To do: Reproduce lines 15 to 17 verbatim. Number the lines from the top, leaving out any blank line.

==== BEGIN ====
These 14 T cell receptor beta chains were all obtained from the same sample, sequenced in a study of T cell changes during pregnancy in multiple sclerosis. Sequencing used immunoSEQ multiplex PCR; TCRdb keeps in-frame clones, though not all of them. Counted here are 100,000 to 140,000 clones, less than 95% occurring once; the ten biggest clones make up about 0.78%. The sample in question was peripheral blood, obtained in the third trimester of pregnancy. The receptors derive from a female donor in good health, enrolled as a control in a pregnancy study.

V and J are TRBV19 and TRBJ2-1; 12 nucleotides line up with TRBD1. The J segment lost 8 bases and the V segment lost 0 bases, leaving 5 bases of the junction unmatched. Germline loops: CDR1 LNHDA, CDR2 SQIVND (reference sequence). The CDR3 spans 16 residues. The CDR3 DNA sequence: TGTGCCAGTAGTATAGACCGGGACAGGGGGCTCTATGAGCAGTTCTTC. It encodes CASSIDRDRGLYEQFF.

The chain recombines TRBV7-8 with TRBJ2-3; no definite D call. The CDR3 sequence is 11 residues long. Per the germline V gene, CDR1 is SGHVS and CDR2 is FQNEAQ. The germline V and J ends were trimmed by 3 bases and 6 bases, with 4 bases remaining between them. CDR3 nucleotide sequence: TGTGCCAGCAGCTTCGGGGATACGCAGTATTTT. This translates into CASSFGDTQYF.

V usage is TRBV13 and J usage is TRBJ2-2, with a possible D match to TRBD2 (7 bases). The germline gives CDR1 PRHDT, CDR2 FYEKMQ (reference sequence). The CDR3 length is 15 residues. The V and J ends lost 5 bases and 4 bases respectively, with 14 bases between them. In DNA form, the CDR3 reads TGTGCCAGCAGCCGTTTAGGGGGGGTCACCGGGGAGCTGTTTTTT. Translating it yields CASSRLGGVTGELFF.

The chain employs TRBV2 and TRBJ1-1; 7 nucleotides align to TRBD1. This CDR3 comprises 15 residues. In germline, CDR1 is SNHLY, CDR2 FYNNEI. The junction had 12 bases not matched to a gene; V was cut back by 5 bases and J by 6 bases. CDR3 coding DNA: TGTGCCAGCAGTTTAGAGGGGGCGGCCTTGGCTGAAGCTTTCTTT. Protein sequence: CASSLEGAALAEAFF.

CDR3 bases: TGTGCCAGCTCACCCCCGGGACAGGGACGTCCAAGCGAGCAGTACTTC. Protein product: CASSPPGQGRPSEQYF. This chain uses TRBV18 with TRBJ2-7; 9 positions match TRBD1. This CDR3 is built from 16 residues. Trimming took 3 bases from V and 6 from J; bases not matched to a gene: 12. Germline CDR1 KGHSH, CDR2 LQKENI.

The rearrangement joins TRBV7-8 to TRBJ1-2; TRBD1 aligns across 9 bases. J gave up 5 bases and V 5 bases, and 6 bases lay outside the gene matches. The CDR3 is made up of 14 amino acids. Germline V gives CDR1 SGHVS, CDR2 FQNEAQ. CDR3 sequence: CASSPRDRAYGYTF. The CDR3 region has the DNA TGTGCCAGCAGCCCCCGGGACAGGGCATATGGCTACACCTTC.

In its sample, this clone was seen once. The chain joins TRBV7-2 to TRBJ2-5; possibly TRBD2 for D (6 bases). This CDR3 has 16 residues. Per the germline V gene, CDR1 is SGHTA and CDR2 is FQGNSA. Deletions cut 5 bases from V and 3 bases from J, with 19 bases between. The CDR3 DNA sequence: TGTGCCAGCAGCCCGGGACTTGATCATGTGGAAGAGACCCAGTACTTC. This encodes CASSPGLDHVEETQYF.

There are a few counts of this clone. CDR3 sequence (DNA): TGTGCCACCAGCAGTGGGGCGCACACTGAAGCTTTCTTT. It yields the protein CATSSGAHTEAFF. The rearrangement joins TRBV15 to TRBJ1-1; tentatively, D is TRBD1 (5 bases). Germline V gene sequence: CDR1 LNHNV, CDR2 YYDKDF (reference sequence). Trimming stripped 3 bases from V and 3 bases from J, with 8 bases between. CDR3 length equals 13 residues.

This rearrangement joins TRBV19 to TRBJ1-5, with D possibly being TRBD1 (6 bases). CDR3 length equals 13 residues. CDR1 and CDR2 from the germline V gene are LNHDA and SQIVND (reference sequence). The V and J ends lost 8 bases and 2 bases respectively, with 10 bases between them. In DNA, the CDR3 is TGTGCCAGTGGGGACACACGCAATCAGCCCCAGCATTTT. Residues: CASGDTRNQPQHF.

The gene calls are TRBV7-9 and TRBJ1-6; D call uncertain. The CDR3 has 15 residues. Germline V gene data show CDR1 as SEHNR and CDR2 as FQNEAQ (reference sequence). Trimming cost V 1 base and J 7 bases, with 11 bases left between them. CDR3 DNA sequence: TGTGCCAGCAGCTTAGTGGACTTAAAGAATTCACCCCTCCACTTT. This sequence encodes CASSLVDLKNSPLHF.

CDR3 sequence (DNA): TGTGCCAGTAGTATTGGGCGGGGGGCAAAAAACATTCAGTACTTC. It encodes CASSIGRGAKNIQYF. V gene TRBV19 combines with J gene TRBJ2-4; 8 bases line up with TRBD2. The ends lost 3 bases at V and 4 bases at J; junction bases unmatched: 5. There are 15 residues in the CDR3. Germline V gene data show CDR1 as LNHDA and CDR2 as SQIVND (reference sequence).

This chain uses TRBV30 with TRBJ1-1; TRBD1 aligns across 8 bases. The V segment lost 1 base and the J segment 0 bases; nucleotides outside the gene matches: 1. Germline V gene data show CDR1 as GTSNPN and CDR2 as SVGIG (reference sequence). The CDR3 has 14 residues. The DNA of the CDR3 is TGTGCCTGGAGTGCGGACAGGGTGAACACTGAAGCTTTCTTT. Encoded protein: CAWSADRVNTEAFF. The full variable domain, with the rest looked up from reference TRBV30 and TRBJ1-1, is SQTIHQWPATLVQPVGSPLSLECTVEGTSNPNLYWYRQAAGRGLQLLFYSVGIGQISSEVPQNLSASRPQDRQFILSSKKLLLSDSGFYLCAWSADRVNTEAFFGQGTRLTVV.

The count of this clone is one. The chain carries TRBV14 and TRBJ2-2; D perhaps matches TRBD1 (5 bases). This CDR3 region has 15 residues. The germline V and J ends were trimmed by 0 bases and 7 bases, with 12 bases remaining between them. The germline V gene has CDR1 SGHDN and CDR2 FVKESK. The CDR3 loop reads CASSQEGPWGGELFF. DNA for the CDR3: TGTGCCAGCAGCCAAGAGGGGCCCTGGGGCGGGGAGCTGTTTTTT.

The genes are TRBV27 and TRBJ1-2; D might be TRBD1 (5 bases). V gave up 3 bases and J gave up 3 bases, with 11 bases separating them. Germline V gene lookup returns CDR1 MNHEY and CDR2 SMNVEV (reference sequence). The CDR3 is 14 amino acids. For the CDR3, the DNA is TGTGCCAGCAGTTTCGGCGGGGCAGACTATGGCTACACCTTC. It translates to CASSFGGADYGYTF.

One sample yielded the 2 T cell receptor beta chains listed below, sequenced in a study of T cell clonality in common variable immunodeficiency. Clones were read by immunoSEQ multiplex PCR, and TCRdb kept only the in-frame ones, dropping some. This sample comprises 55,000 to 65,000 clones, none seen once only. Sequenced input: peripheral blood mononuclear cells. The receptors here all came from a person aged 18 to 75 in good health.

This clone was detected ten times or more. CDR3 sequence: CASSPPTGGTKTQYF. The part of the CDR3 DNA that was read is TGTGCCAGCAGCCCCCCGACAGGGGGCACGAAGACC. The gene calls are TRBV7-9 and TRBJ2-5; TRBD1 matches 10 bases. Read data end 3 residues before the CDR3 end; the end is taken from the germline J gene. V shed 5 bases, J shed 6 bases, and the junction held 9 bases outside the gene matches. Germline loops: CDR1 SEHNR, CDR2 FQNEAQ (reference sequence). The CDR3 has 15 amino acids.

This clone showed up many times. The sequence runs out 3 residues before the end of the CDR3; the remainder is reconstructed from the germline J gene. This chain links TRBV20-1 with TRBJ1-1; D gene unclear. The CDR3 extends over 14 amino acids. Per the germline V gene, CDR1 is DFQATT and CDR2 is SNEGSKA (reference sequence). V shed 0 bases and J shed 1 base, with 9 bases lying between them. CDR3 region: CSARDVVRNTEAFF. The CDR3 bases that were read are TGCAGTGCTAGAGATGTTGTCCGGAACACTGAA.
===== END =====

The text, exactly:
The genes are TRBV27 and TRBJ1-2; D might be TRBD1 (5 bases). V gave up 3 bases and J gave up 3 bases, with 11 bases separating them. Germline V gene lookup returns CDR1 MNHEY and CDR2 SMNVEV (reference sequence). The CDR3 is 14 amino acids. For the CDR3, the DNA is TGTGCCAGCAGTTTCGGCGGGGCAGACTATGGCTACACCTTC. It translates to CASSFGGADYGYTF.

One sample yielded the 2 T cell receptor beta chains listed below, sequenced in a study of T cell clonality in common variable immunodeficiency. Clones were read by immunoSEQ multiplex PCR, and TCRdb kept only the in-frame ones, dropping some. This sample comprises 55,000 to 65,000 clones, none seen once only. Sequenced input: peripheral blood mononuclear cells. The receptors here all came from a person aged 18 to 75 in good health.

This clone was detected ten times or more. CDR3 sequence: CASSPPTGGTKTQYF. The part of the CDR3 DNA that was read is TGTGCCAGCAGCCCCCCGACAGGGGGCACGAAGACC. The gene calls are TRBV7-9 and TRBJ2-5; TRBD1 matches 10 bases. Read data end 3 residues before the CDR3 end; the end is taken from the germline J gene. V shed 5 bases, J shed 6 bases, and the junction held 9 bases outside the gene matches. Germline loops: CDR1 SEHNR, CDR2 FQNEAQ (reference sequence). The CDR3 has 15 amino acids.